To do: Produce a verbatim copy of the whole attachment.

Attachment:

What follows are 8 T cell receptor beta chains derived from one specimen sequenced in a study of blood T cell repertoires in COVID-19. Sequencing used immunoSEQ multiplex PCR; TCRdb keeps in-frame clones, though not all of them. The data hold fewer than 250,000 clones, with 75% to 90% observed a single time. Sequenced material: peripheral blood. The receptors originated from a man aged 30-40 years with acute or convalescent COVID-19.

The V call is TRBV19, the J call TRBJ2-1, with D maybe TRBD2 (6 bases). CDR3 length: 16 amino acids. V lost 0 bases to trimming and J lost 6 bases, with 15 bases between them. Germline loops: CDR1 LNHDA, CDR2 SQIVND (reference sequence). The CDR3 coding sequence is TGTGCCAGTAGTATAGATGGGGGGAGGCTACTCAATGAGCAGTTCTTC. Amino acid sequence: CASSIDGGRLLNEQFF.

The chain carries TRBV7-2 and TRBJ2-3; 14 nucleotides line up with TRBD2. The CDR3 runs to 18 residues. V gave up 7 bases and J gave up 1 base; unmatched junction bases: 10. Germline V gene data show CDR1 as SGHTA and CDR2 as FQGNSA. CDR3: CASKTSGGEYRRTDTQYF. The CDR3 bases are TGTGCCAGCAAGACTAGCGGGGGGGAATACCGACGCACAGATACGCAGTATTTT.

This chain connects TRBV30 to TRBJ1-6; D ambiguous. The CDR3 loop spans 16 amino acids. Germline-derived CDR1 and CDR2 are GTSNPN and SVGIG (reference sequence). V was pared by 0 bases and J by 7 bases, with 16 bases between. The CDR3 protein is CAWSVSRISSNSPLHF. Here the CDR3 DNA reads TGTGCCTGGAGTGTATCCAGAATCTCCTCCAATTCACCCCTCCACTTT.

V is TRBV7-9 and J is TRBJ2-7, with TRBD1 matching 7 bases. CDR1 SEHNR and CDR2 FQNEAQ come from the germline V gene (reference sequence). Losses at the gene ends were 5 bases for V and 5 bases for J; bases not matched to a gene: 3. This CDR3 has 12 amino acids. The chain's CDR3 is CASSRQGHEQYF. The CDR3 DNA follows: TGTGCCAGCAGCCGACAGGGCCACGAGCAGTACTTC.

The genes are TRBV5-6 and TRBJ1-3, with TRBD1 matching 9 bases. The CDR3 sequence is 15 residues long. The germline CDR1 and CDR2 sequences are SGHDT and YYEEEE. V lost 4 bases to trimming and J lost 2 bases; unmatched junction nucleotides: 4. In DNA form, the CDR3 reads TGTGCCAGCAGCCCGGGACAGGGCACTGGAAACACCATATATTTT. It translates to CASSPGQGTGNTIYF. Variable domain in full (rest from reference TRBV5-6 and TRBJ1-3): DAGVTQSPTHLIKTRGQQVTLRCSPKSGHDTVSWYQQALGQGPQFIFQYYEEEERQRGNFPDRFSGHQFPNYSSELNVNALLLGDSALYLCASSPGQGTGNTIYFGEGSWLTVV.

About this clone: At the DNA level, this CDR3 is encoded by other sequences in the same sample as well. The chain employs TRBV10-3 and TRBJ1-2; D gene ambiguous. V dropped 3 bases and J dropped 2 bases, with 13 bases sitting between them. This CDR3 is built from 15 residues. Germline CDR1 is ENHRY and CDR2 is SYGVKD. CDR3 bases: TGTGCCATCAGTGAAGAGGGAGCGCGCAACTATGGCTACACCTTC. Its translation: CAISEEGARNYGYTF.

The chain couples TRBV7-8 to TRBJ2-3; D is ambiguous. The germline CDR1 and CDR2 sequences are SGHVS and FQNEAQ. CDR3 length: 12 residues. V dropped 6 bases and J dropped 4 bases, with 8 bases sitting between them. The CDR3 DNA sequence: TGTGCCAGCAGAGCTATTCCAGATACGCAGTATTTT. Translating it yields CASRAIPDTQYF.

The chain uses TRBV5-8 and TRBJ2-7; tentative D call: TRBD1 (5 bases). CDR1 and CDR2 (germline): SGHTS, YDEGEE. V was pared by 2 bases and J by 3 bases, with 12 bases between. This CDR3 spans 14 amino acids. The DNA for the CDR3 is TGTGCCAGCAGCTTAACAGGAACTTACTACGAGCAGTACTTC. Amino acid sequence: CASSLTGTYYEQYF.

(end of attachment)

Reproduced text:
What follows are 8 T cell receptor beta chains derived from one specimen sequenced in a study of blood T cell repertoires in COVID-19. Sequencing used immunoSEQ multiplex PCR; TCRdb keeps in-frame clones, though not all of them. The data hold fewer than 250,000 clones, with 75% to 90% observed a single time. Sequenced material: peripheral blood. The receptors originated from a man aged 30-40 years with acute or convalescent COVID-19.

The V call is TRBV19, the J call TRBJ2-1, with D maybe TRBD2 (6 bases). CDR3 length: 16 amino acids. V lost 0 bases to trimming and J lost 6 bases, with 15 bases between them. Germline loops: CDR1 LNHDA, CDR2 SQIVND (reference sequence). The CDR3 coding sequence is TGTGCCAGTAGTATAGATGGGGGGAGGCTACTCAATGAGCAGTTCTTC. Amino acid sequence: CASSIDGGRLLNEQFF.

The chain carries TRBV7-2 and TRBJ2-3; 14 nucleotides line up with TRBD2. The CDR3 runs to 18 residues. V gave up 7 bases and J gave up 1 base; unmatched junction bases: 10. Germline V gene data show CDR1 as SGHTA and CDR2 as FQGNSA. CDR3: CASKTSGGEYRRTDTQYF. The CDR3 bases are TGTGCCAGCAAGACTAGCGGGGGGGAATACCGACGCACAGATACGCAGTATTTT.

This chain connects TRBV30 to TRBJ1-6; D ambiguous. The CDR3 loop spans 16 amino acids. Germline-derived CDR1 and CDR2 are GTSNPN and SVGIG (reference sequence). V was pared by 0 bases and J by 7 bases, with 16 bases between. The CDR3 protein is CAWSVSRISSNSPLHF. Here the CDR3 DNA reads TGTGCCTGGAGTGTATCCAGAATCTCCTCCAATTCACCCCTCCACTTT.

V is TRBV7-9 and J is TRBJ2-7, with TRBD1 matching 7 bases. CDR1 SEHNR and CDR2 FQNEAQ come from the germline V gene (reference sequence). Losses at the gene ends were 5 bases for V and 5 bases for J; bases not matched to a gene: 3. This CDR3 has 12 amino acids. The chain's CDR3 is CASSRQGHEQYF. The CDR3 DNA follows: TGTGCCAGCAGCCGACAGGGCCACGAGCAGTACTTC.

The genes are TRBV5-6 and TRBJ1-3, with TRBD1 matching 9 bases. The CDR3 sequence is 15 residues long. The germline CDR1 and CDR2 sequences are SGHDT and YYEEEE. V lost 4 bases to trimming and J lost 2 bases; unmatched junction nucleotides: 4. In DNA form, the CDR3 reads TGTGCCAGCAGCCCGGGACAGGGCACTGGAAACACCATATATTTT. It translates to CASSPGQGTGNTIYF. Variable domain in full (rest from reference TRBV5-6 and TRBJ1-3): DAGVTQSPTHLIKTRGQQVTLRCSPKSGHDTVSWYQQALGQGPQFIFQYYEEEERQRGNFPDRFSGHQFPNYSSELNVNALLLGDSALYLCASSPGQGTGNTIYFGEGSWLTVV.

About this clone: At the DNA level, this CDR3 is encoded by other sequences in the same sample as well. The chain employs TRBV10-3 and TRBJ1-2; D gene ambiguous. V dropped 3 bases and J dropped 2 bases, with 13 bases sitting between them. This CDR3 is built from 15 residues. Germline CDR1 is ENHRY and CDR2 is SYGVKD. CDR3 bases: TGTGCCATCAGTGAAGAGGGAGCGCGCAACTATGGCTACACCTTC. Its translation: CAISEEGARNYGYTF.

The chain couples TRBV7-8 to TRBJ2-3; D is ambiguous. The germline CDR1 and CDR2 sequences are SGHVS and FQNEAQ. CDR3 length: 12 residues. V dropped 6 bases and J dropped 4 bases, with 8 bases sitting between them. The CDR3 DNA sequence: TGTGCCAGCAGAGCTATTCCAGATACGCAGTATTTT. Translating it yields CASRAIPDTQYF.

The chain uses TRBV5-8 and TRBJ2-7; tentative D call: TRBD1 (5 bases). CDR1 and CDR2 (germline): SGHTS, YDEGEE. V was pared by 2 bases and J by 3 bases, with 12 bases between. This CDR3 spans 14 amino acids. The DNA for the CDR3 is TGTGCCAGCAGCTTAACAGGAACTTACTACGAGCAGTACTTC. Amino acid sequence: CASSLTGTYYEQYF.